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|Title:||Proenkephalin, Renal Dysfunction, and Prognosis in Patients With Acute Heart Failure: A GREAT Network Study.|
|Authors:||Ng, Leong L.|
Squire, Iain B.
Jones, Donald J. L.
Cao, Thong Huy
Chan, Daniel C. S.
Sandhu, Jatinderpal K.
Quinn, Paulene A.
Davies, Joan E.
|Publisher:||Elsevier for American College of Cardiology|
|Citation:||Journal of the American College of Cardiology, 2017, 69 (1), pp. 56-69|
|Abstract:||BACKGROUND: Proenkephalin A (PENK) and its receptors are widely distributed. Enkephalins are cardiodepressive and difficult to measure directly. PENK is a stable surrogate analyte of labile enkephalins that is correlated inversely with renal function. Cardiorenal syndrome is common in acute heart failure (HF) and portends poor prognosis. OBJECTIVES: This study assessed the prognostic value of PENK in acute HF, by identifying levels that may be useful in clinical decisions, and evaluated its utility for predicting cardiorenal syndrome. METHODS: This multicenter study measured PENK in 1,908 patients with acute HF (1,186 male; mean age 75.66 ± 11.74 years). The primary endpoint was 1-year all-cause mortality; secondary endpoints were in-hospital mortality, all-cause mortality or HF rehospitalization within 1 year, and in-hospital worsening renal function, defined as a rise in plasma creatinine ≥26.5 μmol/l or 50% higher than the admission value within 5 days of presentation. RESULTS: During 1-year follow-up, 518 patients died. Measures of renal function were the major determinants of PENK levels. PENK independently predicted worsening renal function (odds ratio: 1.58; 95% confidence interval [CI]: 1.24 to 2.00; p < 0.0005) with a model receiver-operating characteristic area of 0.69. PENK was associated with the degree of worsening renal function. Multivariable Cox regression models showed that PENK level was an independent predictor of 1-year mortality (p < 0.0005) and 1-year death and/or HF (hazard ratio: 1.27; 95% CI: 1.10 to 1.45; p = 0.001). PENK levels independently predicted outcomes at 3 or 6 months and were independent predictors of in-hospital mortality, predominantly down-classifying risk in survivors when added to clinical scores; levels <133.3 pmol/l and >211.3 pmol/l detected low-risk and high-risk patients, respectively. CONCLUSIONS: PENK levels reflect cardiorenal status in acute HF and are prognostic for worsening renal function and in-hospital mortality as well as mortality during follow-up.|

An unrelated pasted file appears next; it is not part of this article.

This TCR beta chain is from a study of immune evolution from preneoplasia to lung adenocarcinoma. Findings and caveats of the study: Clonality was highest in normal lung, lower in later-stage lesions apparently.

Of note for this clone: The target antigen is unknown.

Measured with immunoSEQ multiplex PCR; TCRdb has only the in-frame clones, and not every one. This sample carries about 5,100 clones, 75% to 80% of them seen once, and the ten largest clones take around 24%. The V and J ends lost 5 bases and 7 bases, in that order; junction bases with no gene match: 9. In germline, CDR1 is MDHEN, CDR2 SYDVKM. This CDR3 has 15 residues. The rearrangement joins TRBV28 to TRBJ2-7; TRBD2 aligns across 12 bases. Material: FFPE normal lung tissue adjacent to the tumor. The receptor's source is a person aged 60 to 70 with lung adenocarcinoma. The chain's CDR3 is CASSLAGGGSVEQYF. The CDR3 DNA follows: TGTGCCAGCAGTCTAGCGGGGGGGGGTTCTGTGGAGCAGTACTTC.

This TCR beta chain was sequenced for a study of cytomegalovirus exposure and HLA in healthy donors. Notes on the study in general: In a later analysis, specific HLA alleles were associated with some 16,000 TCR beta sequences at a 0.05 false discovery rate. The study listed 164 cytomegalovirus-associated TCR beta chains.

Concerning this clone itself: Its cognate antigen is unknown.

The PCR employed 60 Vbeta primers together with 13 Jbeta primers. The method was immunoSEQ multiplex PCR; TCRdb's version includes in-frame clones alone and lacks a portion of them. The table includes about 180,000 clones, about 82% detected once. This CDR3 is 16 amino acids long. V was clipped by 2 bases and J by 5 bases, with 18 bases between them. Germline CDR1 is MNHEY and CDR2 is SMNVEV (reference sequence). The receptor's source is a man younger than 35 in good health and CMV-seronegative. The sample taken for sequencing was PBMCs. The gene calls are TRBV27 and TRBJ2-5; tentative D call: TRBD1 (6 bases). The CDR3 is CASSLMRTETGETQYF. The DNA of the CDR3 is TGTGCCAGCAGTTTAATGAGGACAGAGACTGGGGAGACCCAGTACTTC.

|Rights:||Creative Commons “Attribution Non-Commercial No Derivatives” licence CC BY-NC-ND, further details of which can be found via the following link: http://creativecommons.org/licenses/by-nc-nd/4.0/ Archived with reference to SHERPA/RoMEO and publisher website.|
|Appears in Collections:||Published Articles, Dept. of Cardiovascular Sciences|
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